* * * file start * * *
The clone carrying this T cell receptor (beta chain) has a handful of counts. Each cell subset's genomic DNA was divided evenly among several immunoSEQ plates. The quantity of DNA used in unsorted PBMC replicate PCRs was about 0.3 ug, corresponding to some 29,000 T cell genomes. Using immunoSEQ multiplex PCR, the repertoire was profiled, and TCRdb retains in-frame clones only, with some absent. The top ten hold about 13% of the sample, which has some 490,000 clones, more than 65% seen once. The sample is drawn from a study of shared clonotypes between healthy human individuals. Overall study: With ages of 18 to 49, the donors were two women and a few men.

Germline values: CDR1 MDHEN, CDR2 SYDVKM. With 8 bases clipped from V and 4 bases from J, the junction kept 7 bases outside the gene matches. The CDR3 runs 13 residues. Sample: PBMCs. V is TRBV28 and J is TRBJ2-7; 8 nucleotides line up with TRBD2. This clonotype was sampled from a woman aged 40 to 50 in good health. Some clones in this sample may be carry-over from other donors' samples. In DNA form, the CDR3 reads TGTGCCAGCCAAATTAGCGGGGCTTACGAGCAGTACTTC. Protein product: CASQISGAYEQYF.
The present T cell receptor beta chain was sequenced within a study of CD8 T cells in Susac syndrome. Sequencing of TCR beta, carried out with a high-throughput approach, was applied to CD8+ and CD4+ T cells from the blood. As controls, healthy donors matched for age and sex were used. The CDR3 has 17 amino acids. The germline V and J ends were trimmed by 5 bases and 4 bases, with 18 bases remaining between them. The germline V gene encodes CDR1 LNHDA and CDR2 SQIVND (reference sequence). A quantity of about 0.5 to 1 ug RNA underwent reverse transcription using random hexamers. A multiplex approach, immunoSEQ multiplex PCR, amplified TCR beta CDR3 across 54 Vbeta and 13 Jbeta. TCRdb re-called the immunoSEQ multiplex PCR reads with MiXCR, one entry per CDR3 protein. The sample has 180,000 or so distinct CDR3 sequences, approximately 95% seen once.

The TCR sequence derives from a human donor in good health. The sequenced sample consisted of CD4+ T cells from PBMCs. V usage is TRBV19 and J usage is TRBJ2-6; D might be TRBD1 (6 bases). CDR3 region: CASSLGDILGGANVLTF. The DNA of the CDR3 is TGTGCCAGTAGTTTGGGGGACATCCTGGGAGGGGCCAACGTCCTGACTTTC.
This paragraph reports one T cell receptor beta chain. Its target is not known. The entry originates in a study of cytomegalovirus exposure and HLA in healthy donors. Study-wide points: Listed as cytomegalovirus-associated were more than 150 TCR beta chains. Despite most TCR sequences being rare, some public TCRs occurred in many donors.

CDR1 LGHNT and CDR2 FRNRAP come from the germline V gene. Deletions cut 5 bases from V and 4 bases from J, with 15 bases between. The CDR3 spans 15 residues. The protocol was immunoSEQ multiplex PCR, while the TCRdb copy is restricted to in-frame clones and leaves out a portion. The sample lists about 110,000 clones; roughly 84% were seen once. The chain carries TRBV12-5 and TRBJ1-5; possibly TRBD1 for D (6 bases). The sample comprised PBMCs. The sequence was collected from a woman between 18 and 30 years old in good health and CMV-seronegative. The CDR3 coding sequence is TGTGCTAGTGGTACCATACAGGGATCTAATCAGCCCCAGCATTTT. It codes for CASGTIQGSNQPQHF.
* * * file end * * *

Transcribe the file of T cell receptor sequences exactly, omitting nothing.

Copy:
The clone carrying this T cell receptor (beta chain) has a handful of counts. Each cell subset's genomic DNA was divided evenly among several immunoSEQ plates. The quantity of DNA used in unsorted PBMC replicate PCRs was about 0.3 ug, corresponding to some 29,000 T cell genomes. Using immunoSEQ multiplex PCR, the repertoire was profiled, and TCRdb retains in-frame clones only, with some absent. The top ten hold about 13% of the sample, which has some 490,000 clones, more than 65% seen once. The sample is drawn from a study of shared clonotypes between healthy human individuals. Overall study: With ages of 18 to 49, the donors were two women and a few men.

Germline values: CDR1 MDHEN, CDR2 SYDVKM. With 8 bases clipped from V and 4 bases from J, the junction kept 7 bases outside the gene matches. The CDR3 runs 13 residues. Sample: PBMCs. V is TRBV28 and J is TRBJ2-7; 8 nucleotides line up with TRBD2. This clonotype was sampled from a woman aged 40 to 50 in good health. Some clones in this sample may be carry-over from other donors' samples. In DNA form, the CDR3 reads TGTGCCAGCCAAATTAGCGGGGCTTACGAGCAGTACTTC. Protein product: CASQISGAYEQYF.
The present T cell receptor beta chain was sequenced within a study of CD8 T cells in Susac syndrome. Sequencing of TCR beta, carried out with a high-throughput approach, was applied to CD8+ and CD4+ T cells from the blood. As controls, healthy donors matched for age and sex were used. The CDR3 has 17 amino acids. The germline V and J ends were trimmed by 5 bases and 4 bases, with 18 bases remaining between them. The germline V gene encodes CDR1 LNHDA and CDR2 SQIVND (reference sequence). A quantity of about 0.5 to 1 ug RNA underwent reverse transcription using random hexamers. A multiplex approach, immunoSEQ multiplex PCR, amplified TCR beta CDR3 across 54 Vbeta and 13 Jbeta. TCRdb re-called the immunoSEQ multiplex PCR reads with MiXCR, one entry per CDR3 protein. The sample has 180,000 or so distinct CDR3 sequences, approximately 95% seen once.

The TCR sequence derives from a human donor in good health. The sequenced sample consisted of CD4+ T cells from PBMCs. V usage is TRBV19 and J usage is TRBJ2-6; D might be TRBD1 (6 bases). CDR3 region: CASSLGDILGGANVLTF. The DNA of the CDR3 is TGTGCCAGTAGTTTGGGGGACATCCTGGGAGGGGCCAACGTCCTGACTTTC.
This paragraph reports one T cell receptor beta chain. Its target is not known. The entry originates in a study of cytomegalovirus exposure and HLA in healthy donors. Study-wide points: Listed as cytomegalovirus-associated were more than 150 TCR beta chains. Despite most TCR sequences being rare, some public TCRs occurred in many donors.

CDR1 LGHNT and CDR2 FRNRAP come from the germline V gene. Deletions cut 5 bases from V and 4 bases from J, with 15 bases between. The CDR3 spans 15 residues. The protocol was immunoSEQ multiplex PCR, while the TCRdb copy is restricted to in-frame clones and leaves out a portion. The sample lists about 110,000 clones; roughly 84% were seen once. The chain carries TRBV12-5 and TRBJ1-5; possibly TRBD1 for D (6 bases). The sample comprised PBMCs. The sequence was collected from a woman between 18 and 30 years old in good health and CMV-seronegative. The CDR3 coding sequence is TGTGCTAGTGGTACCATACAGGGATCTAATCAGCCCCAGCATTTT. It codes for CASGTIQGSNQPQHF.